Marketing calves is a challenge sometimes, especially if a producer has a small herd. Order buyers are mainly interested in full semi-loads and it's harder to sell a smaller number of calves. It's also hard to get a fair price for small groups of calves at an auction yard. When cattle go through one or two at a time, you never get the best market price. “The buyers always steal those, putting them 10 cents back off the going price, and sometimes more than that,” says Ron Skinner, DVM, veterinarian and purebred breeder near Hall, Montana. Skinner has bought and sold many calves over the past 40 years and has also been an order buyer.
Group marketing is often the best way to overcome this problem. “If a rancher can get together with other producers and put together a uniform group to merchandise privately, rather than take them to an auction, there's more chance to get full market value for those calves,” he says. If you can put together a large enough group to attract an order buyer, the price can be negotiated ahead of time, rather than having to take your chances on what you might get at an auction yard.
“We have a group of ranchers at Arlee, Montana, where we've been shipping their calves for 20 years and doing very well,” explains Skinner. Those ranchers have been buying his Angus and Salers bulls for many years and the herd genetics are very similar. Even though there are six different owners, with calf crops ranging from 150 head down to 10 or 15 animals, the calves all look the same. All the ranchers have to do is weigh them and sort by size to make uniform groups.
“We send five or six semi-loads out of there, and this makes a big enough deal to attract buyers. This is the only way I know for the small producer to get what his cattle are worth. If he goes to a sale ring and only has 10 calves, and they sort those into two or three lots, he won't get what they are worth, and it's not fair. If he can join up with someone else's program and market the calves together, it's better for everyone,” he says.
Order buyers are most interested in large groups. Peak marketing time is in the fall when cattle are coming off ranges and pastures, being weaned and sent to feedlots. A few groups are weaned and sold early, but the bulk of the calves being marketed are shipped from early October through early December. “The order buyer is going like a madman for a few weeks and then it's over,” says Skinner.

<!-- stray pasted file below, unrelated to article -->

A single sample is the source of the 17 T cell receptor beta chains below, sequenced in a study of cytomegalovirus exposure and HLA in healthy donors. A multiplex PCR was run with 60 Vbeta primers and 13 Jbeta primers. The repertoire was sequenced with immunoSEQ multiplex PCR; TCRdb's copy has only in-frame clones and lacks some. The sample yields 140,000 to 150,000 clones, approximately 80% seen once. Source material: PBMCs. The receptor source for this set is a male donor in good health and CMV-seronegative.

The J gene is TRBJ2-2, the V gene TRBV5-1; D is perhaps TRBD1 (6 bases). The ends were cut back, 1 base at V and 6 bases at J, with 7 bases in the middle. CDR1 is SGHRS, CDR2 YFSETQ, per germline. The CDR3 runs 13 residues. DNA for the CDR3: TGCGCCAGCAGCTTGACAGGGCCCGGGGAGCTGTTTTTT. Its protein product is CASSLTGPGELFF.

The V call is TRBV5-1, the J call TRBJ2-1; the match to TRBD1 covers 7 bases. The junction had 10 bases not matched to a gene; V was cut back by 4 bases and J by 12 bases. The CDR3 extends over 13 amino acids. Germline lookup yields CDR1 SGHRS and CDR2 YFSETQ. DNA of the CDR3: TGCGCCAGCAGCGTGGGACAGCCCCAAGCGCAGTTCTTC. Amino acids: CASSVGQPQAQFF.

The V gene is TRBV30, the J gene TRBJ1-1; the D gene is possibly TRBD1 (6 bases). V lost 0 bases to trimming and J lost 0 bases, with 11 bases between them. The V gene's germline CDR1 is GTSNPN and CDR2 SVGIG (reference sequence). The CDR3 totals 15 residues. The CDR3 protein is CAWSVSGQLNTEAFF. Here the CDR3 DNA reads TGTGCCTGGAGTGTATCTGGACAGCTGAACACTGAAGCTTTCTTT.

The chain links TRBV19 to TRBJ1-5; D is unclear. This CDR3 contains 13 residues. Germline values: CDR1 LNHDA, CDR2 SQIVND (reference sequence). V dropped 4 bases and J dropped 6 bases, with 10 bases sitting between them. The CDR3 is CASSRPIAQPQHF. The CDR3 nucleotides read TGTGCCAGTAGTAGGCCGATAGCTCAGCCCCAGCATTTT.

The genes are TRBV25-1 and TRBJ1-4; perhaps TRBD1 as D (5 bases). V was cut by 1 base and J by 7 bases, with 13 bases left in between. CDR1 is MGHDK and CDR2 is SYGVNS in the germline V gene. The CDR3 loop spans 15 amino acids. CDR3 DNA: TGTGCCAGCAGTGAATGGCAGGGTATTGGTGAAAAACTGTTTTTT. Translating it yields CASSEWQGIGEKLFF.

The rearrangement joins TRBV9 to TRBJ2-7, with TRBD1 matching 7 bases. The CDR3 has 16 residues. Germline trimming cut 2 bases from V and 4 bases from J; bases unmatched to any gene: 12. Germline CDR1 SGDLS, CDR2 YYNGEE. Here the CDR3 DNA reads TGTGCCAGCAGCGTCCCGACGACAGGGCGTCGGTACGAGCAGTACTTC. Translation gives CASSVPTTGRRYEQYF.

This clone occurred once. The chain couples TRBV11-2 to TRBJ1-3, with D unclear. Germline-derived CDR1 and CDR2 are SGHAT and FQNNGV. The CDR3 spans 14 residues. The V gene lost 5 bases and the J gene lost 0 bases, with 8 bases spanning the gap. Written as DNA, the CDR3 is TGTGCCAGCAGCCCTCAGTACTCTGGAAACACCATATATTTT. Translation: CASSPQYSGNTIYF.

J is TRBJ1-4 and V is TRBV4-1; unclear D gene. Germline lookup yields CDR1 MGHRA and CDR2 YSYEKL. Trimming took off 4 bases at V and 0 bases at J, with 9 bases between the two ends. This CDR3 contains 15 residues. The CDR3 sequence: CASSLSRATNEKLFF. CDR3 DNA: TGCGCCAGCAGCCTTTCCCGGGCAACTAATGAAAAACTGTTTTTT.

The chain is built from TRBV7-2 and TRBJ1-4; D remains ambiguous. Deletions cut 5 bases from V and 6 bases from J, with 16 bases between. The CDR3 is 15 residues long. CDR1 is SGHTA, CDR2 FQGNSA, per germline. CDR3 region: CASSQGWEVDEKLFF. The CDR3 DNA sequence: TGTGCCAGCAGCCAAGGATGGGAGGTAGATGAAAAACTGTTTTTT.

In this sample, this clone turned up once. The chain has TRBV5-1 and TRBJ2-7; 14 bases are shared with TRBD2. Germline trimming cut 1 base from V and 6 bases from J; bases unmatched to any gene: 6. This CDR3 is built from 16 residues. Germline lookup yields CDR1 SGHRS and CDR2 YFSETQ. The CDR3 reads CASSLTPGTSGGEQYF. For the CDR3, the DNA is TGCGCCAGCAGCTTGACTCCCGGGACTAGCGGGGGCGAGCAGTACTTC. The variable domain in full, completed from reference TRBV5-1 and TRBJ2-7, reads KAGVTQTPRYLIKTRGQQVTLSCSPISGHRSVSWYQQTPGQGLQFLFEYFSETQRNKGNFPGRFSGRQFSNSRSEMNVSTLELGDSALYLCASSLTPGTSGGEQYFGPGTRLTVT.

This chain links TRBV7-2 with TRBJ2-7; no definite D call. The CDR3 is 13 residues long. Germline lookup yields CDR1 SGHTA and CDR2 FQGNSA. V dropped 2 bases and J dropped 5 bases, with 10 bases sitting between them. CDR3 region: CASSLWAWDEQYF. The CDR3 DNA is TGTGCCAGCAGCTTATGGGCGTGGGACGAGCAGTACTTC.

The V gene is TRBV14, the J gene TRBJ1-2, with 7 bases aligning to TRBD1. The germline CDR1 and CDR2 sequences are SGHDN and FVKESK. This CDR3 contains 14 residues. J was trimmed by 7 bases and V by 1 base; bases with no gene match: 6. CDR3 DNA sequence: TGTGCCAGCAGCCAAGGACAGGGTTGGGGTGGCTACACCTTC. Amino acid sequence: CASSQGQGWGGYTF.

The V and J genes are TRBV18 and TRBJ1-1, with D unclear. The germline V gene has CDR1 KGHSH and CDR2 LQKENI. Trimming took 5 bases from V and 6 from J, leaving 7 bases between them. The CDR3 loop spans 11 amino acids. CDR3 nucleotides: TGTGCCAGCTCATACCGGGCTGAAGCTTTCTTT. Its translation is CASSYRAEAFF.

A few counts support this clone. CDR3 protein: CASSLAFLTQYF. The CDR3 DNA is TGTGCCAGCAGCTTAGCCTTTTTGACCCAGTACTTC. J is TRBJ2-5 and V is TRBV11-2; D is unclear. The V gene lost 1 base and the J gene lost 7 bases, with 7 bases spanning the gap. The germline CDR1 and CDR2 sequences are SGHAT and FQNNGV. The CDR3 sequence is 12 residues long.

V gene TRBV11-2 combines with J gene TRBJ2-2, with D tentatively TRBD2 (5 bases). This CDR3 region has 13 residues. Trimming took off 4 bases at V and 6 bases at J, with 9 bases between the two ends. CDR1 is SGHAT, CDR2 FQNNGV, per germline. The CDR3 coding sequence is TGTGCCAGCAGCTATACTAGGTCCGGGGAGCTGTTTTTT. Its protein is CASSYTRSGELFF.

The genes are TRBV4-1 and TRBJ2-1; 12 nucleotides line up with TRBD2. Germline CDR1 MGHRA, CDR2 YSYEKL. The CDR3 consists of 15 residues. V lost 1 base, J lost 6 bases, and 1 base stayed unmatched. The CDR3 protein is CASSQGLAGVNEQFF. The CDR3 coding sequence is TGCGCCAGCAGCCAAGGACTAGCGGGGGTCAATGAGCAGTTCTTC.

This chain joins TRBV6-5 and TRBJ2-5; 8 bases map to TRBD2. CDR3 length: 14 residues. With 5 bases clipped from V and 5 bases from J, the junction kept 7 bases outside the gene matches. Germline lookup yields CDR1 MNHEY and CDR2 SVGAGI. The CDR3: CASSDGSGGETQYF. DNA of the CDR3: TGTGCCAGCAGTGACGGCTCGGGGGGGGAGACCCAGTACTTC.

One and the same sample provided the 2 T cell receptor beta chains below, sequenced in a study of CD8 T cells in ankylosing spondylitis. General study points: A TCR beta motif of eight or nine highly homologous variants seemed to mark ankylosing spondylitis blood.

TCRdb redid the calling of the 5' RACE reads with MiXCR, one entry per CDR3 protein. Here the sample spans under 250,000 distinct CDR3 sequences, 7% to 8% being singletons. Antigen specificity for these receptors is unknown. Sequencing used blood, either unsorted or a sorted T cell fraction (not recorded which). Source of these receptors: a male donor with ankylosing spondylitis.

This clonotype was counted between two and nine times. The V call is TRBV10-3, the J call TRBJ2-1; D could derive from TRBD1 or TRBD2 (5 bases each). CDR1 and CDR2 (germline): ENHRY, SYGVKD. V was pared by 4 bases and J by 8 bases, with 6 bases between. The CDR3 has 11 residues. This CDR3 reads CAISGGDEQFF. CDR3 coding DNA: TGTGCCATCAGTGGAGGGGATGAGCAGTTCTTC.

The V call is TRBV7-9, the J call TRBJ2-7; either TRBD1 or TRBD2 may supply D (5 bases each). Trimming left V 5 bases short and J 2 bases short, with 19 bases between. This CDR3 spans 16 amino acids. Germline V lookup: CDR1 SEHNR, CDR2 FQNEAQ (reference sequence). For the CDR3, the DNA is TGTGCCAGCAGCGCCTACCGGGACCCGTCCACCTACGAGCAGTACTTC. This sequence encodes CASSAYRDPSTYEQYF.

The buyer's yearly income is all dependent upon that peak marketing period and he has to move 20,000 to 30,000 head in that short time. “Most of the order buyer's income happens in just two or three weeks, and he doesn't have time to go to a small stockyard somewhere and have a bunch of small producers bring in 10 or 12 calves apiece,” he says. This type of situation takes all day because the farmers and ranchers bring those calves to the stockyard in the back of a pickup or in a two horse trailer and it's a congested mess.
“They're all standing around in the way, or chatting in the scale house, and here comes the truckers, and the calves aren't all sorted and weighed yet. I make my truckers stay in town until I call them. I don't want them waiting around, standing in the way, talking to the people who are supposed to be helping me,” says Skinner.
These small groups can be hard to sell because they are such a hassle that the order buyers won't bid on them. The buyers just don't have time to deal with this. “So if small operators can get some kind of marketing group arranged ahead of time, so a person can move five or six loads on a certain day, then it's a good day and worth the buyer's time—and you'll get market value for those calves,” he says.
Small breeders often feel at a huge disadvantage and feel they are being beat up on prices just because they are small. But they need to understand the logistics of selling these cattle. It's merely a matter of economics for the buyers. Thus in order to get the top prices for calves, it usually pays to put together uniform groups to sell together.